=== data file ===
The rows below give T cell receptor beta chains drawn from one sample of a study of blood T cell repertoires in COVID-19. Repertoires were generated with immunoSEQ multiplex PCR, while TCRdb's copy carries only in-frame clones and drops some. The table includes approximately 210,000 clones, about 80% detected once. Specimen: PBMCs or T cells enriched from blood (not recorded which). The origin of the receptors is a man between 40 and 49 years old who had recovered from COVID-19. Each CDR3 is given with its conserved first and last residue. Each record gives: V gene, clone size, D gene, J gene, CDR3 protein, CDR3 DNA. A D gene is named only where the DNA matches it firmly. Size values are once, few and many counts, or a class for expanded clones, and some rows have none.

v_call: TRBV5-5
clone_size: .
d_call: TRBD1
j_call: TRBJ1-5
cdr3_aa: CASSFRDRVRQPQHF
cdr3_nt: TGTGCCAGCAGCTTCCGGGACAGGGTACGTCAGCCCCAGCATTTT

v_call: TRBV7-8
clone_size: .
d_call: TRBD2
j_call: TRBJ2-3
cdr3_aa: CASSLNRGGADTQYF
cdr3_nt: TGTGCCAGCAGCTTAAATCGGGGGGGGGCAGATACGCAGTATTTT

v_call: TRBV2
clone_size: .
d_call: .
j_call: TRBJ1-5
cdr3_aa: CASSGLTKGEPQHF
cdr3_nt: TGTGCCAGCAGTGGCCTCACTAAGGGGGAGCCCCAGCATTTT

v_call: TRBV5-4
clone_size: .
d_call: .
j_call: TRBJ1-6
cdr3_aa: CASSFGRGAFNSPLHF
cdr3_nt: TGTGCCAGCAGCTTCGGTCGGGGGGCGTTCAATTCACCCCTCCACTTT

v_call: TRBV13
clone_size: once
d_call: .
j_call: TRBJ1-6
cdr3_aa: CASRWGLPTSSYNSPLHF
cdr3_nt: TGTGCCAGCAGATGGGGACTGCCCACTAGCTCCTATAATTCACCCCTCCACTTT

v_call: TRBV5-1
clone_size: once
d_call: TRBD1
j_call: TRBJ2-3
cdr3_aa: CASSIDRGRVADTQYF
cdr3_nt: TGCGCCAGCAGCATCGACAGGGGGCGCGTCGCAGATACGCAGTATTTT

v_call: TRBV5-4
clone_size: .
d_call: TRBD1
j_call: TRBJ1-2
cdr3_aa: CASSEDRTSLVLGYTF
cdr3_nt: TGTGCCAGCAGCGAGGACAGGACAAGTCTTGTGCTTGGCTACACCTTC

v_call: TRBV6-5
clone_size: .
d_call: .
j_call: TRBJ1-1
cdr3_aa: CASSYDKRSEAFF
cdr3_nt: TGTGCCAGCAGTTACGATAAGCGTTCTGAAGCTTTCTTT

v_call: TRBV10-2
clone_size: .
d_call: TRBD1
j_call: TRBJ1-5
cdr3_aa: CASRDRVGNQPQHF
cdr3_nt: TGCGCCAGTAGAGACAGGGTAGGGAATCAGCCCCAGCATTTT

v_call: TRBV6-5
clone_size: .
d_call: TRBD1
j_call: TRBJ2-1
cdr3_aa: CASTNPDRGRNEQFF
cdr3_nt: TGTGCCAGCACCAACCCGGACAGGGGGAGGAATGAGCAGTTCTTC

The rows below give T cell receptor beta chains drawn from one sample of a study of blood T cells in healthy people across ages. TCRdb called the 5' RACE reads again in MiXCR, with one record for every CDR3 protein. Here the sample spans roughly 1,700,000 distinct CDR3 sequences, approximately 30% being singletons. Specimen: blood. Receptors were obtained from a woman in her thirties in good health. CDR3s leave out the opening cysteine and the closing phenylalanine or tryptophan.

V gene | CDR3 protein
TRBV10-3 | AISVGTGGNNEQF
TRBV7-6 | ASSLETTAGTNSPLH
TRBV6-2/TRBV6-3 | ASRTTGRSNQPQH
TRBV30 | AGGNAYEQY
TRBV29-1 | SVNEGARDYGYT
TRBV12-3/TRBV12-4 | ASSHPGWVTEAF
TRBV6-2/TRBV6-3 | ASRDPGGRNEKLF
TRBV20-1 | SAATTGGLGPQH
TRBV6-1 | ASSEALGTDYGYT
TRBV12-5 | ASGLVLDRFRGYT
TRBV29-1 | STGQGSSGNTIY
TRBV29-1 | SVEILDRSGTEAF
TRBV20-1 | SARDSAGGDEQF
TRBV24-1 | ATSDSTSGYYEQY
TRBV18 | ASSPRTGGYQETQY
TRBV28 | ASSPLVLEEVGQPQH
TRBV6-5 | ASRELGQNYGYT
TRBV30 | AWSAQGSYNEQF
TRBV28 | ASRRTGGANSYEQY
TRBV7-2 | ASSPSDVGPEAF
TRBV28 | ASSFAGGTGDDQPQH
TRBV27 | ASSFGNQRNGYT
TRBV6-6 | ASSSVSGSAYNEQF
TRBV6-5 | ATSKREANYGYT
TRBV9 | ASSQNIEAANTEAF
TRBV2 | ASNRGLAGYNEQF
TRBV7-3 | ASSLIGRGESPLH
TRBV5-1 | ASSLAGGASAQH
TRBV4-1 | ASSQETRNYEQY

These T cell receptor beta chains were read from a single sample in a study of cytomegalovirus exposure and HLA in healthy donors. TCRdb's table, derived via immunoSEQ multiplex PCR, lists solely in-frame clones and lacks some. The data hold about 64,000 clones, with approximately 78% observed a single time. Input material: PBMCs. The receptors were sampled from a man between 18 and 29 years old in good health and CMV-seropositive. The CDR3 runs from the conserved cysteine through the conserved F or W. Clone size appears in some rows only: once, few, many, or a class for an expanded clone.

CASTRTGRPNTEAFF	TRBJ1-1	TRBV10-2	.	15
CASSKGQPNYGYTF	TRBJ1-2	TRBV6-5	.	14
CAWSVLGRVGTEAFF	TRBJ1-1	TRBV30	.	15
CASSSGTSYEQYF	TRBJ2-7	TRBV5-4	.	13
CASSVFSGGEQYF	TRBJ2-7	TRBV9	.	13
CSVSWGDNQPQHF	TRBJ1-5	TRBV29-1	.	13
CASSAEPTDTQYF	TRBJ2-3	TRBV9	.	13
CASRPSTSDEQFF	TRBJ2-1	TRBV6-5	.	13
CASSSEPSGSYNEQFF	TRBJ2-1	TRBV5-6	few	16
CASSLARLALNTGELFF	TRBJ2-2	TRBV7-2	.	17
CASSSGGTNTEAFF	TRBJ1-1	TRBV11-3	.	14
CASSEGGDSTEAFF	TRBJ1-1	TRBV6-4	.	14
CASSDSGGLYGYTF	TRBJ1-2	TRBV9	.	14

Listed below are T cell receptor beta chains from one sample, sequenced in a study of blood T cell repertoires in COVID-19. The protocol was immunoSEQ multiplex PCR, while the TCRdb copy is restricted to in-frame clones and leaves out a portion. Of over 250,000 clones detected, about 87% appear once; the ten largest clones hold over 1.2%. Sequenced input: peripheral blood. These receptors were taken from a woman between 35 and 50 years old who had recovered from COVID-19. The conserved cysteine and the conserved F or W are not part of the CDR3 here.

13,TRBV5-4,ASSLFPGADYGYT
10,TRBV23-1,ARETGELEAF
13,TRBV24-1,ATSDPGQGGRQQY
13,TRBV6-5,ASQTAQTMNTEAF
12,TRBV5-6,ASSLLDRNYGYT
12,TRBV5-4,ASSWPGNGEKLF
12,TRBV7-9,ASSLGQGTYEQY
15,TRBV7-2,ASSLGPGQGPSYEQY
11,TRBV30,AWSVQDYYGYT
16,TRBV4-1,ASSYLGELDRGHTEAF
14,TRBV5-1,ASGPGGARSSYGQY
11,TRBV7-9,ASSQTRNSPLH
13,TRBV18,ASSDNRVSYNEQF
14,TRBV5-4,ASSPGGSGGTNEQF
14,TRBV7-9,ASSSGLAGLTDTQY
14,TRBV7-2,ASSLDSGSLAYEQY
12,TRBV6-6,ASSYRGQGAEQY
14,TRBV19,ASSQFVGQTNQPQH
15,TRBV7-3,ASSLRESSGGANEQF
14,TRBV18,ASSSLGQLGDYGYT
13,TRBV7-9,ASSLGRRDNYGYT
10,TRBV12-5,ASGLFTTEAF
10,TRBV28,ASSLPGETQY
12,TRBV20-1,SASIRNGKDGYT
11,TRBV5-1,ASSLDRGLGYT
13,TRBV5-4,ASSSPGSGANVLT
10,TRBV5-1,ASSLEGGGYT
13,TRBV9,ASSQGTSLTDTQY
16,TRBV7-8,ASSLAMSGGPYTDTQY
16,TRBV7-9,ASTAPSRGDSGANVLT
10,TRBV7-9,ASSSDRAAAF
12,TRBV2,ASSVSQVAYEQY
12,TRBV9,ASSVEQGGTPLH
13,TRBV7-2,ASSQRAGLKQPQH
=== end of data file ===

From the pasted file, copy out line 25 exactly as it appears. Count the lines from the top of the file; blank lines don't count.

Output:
cdr3_nt: TGTGCCAGCAGCTTCGGTCGGGGGGCGTTCAATTCACCCCTCCACTTT